Business Sustainability and the Power of Female Entrepreneurs

“Who here wants to save the world?” Carolyn Yarina, CEO and Co-Founder of Sisu Global Health, asked a ballroom full of female social entrepreneurs at the Empower Change Summit last summer. Nearly every hand rose high in the air. Nine months later, on February 27, a group of 10 finalists drawn from that ballroom pitched their business concepts to an audience of judges and supporters, bringing the 2019 Empower Change MI program to a close.

The annual Empower Change MI program, a joint effort between Michigan Women Forward and The Ford Fund, launched in 2017 to provide a series of conferences, workshops and seminars to existing or aspiring Michigan-based female social entrepreneurs. The program kicks off with the Empower Change Summit, a collection of speakers, panels, and workshops that provides female entrepreneurs with an introduction to basic business concepts and examples of how to take a socially conscious idea and turn it into a sustainable venture. The program culminates in a Pitch Competition through which several finalists are selected for cash grants and support services provided by other Michigan-based organizations.

Pitch participants compete in three categories, based on the stages of business development: Ideation, Launch, and Growth. This year’s finalists were Brittany Rhodes of Black Girl MATHgic (Ideation), Gina Adams of Buttons 2 Button (Launch), and Arielle Johnson of Fierce Detroit (Growth). Other prizes included a $1,000 award given to the “Best Idea That Will Change The World,” which was a People’s Choice Award, as well as an award of advisory services provided by Mission Throttle. This year, Jeanette Brown of Dutton Farm, Inc. was the winner of both.

In a male-dominated business environment, resources are often scarce for female entrepreneurs. As a result, there is a shortage of female, entrepreneur role models. While this gender disparity is shrinking, progress is slow, as many women do not receive the same opportunities for mentorship as their male counterparts. Additionally, female entrepreneurs often lack access to capital, as they regularly approach male investors, who often fail to relate to the entrepreneur and/or her business concept.

Female entrepreneurs benefit greatly from initiatives, like EmpowerChange, that strive to level the playing field for women in business. Through the Summit and the Pitch Competition, women receive mentorship and learning opportunities, as well as the opportunity to obtain financial capital. While these resources are integral to starting a new venture, the network of driven and supportive women that EmpowerChange creates is especially inspiring.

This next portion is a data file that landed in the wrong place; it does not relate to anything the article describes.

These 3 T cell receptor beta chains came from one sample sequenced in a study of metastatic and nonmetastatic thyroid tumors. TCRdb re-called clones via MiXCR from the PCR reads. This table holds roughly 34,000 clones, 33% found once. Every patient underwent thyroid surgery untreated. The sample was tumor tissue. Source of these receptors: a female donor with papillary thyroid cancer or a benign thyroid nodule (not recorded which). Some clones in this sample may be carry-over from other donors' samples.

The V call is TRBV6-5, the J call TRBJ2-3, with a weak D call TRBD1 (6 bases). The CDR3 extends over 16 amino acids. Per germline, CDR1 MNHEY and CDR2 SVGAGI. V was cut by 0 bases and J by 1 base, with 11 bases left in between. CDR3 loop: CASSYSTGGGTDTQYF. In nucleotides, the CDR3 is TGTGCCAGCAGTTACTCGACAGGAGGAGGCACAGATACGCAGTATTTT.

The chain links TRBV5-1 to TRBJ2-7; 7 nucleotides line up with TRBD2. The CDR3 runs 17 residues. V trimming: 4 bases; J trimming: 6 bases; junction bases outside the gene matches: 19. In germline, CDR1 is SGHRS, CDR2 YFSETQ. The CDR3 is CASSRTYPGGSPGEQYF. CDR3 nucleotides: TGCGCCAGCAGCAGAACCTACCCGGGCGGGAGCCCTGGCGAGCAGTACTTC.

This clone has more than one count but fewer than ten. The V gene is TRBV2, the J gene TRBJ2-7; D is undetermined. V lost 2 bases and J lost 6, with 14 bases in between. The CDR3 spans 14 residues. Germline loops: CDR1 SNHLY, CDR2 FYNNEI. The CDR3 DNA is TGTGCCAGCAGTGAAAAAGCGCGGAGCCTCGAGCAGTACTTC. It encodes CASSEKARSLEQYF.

In a panel discussion during the EmpowerChange Summit, participnats from the 2018 Pitch Competition talked candidly about starting a social venture, and Deana Wojcik suggested “there should be less competition and more collaboration between women entrepreneurs.” Conversations that occurred during the Summit emphasized the benefits of joining a network of like-minded individuals, which include alleviating feelings of isolation and building confidence.

This supportive attitude carries throughout the EmpowerChange initiative, which aims to strengthen both business acumen and soft skills. Mentors are available to provide support and business advice to those who enter the pitch competition. The competition process is designed to offer participants several experiential learning opportunities, such as the opportunity to pitch to a live audience to receive feedback prior to the competition day.

Judging by the strong, qualified group of women at the Pitch Competition, the process is successful. The finalists ranged in experience level, from college students to mid-career entrepreneurs, each working on impactful business ideas to transform a variety of industries, including providing meaningful work opportunities for adults with disabilities to technology-based tools to help young adults become more financially secure. While unique in background and business ideas, each entrepreneur was equally energetic and passionate about her social venture.

The positivity, creativity, and grace of the women who participated in the 2019 EmpowerChange MI program was astounding and inspiring. It only takes one investment of time and resources to elevate impactful ideas, and EmpowerChange does just that. Mission Throttle is pleased to continue accelerating women’s entrepreneurship by participating in the EmpowerChange advisory council, and working with 2019 award recipient, Dutton Farms, Inc. Mission Throttle previously worked with 2018 award recipient, Motor City S.T.E.A.M., to develop a model to enhance youth S.T.E.A.M. development.

For more information, please visit miwf.org/events1/EmpowerChange.

Female Entrepreneurs Pitch Social Enterprises at Empower Change Competition

A group of women-led businesses in metro Detroit went head-to-head in a pitch competition in which they showcased how their companies work to solve  social issues. The Empower Change competition, which is in its second year, is part of an effort to support women entrepreneurs launching and growing social venture enterprises with the chance of winning up to $50,000 in investments. Ten social enterprises pitched their concepts on Wednesday at the event hosted by Detroit-based nonprofit Michigan Women Forward and the Ford Motor Company Fund at Ford Motor Co.’s headquarters in Dearborn.

Mission Throttle congratulates all of the entrepreneurs who participated, in particular the winners, by category:  Ideation — Brittany Rhodes, Black Girl MATHgic; Launch — Gina Adams, Buttons2Button; Growth — Arielle Johnson, FIERCEDetroit; and Idea That Will Change The World — Jeanette Brown, DuttonFarmInc. We are proud to have been a part of this program and to present Dutton Farm with two-half day advisory sessions to accelerate their impact.

Read More About the Program

Accelerating Our Community Impact

Mission Throttle’s history reflects a series of collaborations that merge business solutions and philanthropic values to scale social impact for those in need. We know great efforts are required to effectively address our most pressing social issues and we feel truly privileged to serve our clients, and in turn, communities across the Midwest.

Though 2019 is well underway, we are mindful to reflect on the last year and to thank our clients, partners and friends who made our work possible. Without you, we couldn’t have achieved these accomplishments. We hope you’ll continue with us on our journey as we move forward. Our very best wishes to you in this coming year.

The Mission Throttle Team

Click to view full image

Invest for Better: Women Lead the Way

New campaign seeks to mobilize women to change capital markets for the better